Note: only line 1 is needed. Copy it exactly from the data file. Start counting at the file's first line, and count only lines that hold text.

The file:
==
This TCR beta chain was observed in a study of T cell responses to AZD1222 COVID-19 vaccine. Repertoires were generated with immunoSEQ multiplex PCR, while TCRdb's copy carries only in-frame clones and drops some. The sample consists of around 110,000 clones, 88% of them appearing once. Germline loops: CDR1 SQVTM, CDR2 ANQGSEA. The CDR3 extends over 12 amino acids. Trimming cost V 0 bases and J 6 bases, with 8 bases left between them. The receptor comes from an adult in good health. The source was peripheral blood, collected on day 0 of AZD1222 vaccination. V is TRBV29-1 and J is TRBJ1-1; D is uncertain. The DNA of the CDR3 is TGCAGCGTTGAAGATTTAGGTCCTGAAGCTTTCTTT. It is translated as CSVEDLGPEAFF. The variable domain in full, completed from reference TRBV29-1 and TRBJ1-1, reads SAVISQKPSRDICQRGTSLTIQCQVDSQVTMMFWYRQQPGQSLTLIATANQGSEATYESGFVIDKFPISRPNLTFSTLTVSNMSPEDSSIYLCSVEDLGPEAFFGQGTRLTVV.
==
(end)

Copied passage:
This TCR beta chain was observed in a study of T cell responses to AZD1222 COVID-19 vaccine. Repertoires were generated with immunoSEQ multiplex PCR, while TCRdb's copy carries only in-frame clones and drops some. The sample consists of around 110,000 clones, 88% of them appearing once. Germline loops: CDR1 SQVTM, CDR2 ANQGSEA. The CDR3 extends over 12 amino acids. Trimming cost V 0 bases and J 6 bases, with 8 bases left between them. The receptor comes from an adult in good health. The source was peripheral blood, collected on day 0 of AZD1222 vaccination. V is TRBV29-1 and J is TRBJ1-1; D is uncertain. The DNA of the CDR3 is TGCAGCGTTGAAGATTTAGGTCCTGAAGCTTTCTTT. It is translated as CSVEDLGPEAFF. The variable domain in full, completed from reference TRBV29-1 and TRBJ1-1, reads SAVISQKPSRDICQRGTSLTIQCQVDSQVTMMFWYRQQPGQSLTLIATANQGSEATYESGFVIDKFPISRPNLTFSTLTVSNMSPEDSSIYLCSVEDLGPEAFFGQGTRLTVV.